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Collective bargaining issue raised again targeting police, fire unions

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The Wisconsin state Capitol Building in Madison is seen in this undated photo.
The Wisconsin state Capitol Building in Madison is seen in this undated photo.

MADISON, Wis. (WTAQ) - The battle over collective bargaining was re-opened early Friday morning by the state Legislature’s Joint Finance Committee.

Majority Republicans voted 11 to 4 just after midnight to make local police and firefighters pay more for their pensions and health insurance. They were exempt from such requirements until now.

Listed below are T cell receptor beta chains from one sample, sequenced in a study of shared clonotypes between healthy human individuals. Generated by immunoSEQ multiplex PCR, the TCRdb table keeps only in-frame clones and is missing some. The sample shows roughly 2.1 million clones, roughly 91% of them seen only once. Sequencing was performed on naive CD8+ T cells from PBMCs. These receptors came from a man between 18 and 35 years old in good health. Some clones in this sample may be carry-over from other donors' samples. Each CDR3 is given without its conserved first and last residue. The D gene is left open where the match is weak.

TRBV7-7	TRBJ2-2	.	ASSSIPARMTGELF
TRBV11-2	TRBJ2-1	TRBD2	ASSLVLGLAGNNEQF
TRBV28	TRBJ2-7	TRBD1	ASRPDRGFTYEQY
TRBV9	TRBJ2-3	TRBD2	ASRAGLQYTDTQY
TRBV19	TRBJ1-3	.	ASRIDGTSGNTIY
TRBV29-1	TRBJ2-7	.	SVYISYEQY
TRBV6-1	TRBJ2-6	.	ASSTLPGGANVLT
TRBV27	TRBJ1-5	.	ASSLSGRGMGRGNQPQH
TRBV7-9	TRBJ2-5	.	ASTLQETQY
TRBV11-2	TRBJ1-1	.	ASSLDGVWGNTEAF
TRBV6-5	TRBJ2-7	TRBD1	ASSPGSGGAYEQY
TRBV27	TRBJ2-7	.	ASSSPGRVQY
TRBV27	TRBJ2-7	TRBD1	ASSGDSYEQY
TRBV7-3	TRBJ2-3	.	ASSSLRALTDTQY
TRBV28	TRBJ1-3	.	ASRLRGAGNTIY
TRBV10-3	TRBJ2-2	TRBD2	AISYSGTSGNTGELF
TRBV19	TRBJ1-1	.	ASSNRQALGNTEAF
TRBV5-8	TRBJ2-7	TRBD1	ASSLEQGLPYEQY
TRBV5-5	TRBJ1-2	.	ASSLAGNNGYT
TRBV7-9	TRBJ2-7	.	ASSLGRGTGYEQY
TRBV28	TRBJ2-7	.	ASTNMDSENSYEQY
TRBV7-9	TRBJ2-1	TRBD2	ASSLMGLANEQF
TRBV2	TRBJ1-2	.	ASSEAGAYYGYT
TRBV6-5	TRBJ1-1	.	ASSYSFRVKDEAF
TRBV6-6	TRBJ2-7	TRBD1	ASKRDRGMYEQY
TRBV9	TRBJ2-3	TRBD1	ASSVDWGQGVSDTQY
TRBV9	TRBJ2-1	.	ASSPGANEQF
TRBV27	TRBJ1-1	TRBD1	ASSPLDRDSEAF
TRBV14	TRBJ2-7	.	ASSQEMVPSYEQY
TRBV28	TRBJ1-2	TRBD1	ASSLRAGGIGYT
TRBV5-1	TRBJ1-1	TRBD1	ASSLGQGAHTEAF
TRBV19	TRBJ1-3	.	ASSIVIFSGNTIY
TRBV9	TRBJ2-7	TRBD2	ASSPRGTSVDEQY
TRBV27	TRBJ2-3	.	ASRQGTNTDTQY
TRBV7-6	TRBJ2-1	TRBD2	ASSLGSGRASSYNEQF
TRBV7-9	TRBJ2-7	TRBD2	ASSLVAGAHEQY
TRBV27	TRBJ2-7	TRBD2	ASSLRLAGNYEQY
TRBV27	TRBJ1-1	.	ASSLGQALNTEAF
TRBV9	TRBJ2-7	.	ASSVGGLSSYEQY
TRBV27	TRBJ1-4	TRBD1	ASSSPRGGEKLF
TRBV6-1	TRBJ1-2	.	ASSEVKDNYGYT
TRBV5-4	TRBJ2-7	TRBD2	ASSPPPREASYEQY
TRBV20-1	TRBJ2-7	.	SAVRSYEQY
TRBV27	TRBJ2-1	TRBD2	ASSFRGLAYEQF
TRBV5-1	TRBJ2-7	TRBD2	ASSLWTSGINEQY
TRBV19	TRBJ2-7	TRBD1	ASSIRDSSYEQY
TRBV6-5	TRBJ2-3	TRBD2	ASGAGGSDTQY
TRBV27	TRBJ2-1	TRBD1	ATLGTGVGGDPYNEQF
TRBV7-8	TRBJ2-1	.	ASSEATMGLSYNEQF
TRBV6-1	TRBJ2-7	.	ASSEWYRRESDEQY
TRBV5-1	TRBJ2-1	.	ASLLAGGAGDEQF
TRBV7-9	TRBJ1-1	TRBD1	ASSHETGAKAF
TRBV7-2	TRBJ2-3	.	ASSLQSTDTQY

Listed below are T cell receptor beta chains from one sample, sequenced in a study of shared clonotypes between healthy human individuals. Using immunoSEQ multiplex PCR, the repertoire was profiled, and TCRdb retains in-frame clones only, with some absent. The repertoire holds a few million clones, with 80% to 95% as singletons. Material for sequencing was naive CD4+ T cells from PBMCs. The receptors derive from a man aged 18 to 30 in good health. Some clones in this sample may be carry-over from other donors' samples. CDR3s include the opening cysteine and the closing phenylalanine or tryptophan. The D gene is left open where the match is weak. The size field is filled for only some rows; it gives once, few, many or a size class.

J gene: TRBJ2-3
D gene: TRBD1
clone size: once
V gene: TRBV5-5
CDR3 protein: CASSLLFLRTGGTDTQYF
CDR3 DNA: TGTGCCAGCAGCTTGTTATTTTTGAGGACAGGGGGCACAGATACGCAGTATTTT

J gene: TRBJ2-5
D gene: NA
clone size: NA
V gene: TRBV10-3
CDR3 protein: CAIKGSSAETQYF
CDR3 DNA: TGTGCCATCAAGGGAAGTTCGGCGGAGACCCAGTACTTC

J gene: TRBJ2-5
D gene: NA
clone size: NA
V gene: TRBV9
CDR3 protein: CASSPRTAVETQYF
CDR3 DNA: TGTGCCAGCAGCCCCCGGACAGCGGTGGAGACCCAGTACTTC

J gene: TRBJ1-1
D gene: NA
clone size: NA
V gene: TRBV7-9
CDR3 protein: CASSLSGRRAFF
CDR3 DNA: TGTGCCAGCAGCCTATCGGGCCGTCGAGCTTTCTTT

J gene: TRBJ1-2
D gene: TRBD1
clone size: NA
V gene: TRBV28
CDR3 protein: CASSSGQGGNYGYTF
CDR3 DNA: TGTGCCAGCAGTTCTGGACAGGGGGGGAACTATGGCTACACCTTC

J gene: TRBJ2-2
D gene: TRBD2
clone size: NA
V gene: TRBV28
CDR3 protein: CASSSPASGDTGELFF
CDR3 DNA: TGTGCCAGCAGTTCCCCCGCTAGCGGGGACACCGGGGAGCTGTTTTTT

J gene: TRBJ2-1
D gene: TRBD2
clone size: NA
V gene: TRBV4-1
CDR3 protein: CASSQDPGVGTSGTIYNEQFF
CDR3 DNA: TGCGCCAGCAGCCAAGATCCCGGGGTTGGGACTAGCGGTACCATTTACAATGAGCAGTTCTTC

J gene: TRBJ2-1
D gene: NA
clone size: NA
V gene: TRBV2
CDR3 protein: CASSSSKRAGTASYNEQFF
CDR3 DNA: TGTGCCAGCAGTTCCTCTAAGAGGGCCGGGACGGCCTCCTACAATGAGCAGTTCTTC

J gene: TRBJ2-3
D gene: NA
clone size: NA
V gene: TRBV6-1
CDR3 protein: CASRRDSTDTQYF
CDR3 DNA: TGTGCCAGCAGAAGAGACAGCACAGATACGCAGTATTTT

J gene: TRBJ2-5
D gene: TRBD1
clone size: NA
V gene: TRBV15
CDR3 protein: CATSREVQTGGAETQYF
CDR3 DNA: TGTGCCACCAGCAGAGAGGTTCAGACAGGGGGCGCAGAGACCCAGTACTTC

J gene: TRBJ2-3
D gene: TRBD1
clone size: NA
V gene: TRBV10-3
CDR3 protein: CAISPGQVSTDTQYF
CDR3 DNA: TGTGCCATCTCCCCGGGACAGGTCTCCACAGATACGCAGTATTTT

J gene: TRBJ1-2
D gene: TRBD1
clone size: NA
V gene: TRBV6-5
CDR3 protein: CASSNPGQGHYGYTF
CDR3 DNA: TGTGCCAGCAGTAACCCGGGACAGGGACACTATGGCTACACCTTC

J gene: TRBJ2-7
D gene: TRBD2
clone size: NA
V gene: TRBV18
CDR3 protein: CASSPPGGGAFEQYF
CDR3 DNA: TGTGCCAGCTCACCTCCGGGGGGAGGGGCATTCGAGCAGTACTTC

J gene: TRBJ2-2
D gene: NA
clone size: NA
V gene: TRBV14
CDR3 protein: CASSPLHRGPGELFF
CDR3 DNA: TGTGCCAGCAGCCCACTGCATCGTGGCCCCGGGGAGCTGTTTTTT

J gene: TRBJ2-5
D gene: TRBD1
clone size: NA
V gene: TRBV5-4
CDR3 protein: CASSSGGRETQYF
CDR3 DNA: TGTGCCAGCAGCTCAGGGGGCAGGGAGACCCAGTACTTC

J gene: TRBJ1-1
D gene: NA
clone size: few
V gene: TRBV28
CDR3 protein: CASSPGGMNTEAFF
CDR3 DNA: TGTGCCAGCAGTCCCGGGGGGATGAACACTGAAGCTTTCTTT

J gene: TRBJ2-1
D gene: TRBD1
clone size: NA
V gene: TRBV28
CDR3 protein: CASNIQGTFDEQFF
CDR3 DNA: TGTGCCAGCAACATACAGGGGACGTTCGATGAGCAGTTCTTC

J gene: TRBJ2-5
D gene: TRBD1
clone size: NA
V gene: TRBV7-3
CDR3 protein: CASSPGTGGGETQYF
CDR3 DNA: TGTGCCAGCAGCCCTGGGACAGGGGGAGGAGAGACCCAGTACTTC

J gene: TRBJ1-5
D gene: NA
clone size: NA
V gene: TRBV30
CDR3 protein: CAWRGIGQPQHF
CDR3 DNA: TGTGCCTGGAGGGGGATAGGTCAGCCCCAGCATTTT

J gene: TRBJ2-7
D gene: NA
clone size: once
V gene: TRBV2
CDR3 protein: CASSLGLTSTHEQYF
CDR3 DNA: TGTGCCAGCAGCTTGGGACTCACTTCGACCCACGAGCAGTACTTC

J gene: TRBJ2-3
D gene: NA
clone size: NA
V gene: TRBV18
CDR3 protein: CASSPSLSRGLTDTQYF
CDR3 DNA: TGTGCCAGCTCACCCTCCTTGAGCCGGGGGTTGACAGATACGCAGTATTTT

Newly-hired officers would put 5.8 percent of their salaries toward retirement, and they’d pay 12 percent of their health coverage. Those are the same amounts other state and local workers would pay under the law to limit collective bargaining powers that’s now blocked by the courts.

The State Supreme Court will hold a hearing Monday on the Walker administration’s request to put the law into effect.

The police and fire bargaining limits would not be as extensive as the others. Those unions could not bargain over a choice of health plans – but they could still have a say over the total costs.

Assembly GOP co-chair Robin Vos said the measure gives local governments “reasonable tools” to save money.

Senate Democrat Bob Jauch of Poplar said officers knew the move was coming, and they don’t deserve it. Milwaukee Assembly Democrat Tamara Grigsby called it “union busting,” and said it could re-ignite February’s massive Capitol protests over the collective bargaining issue.

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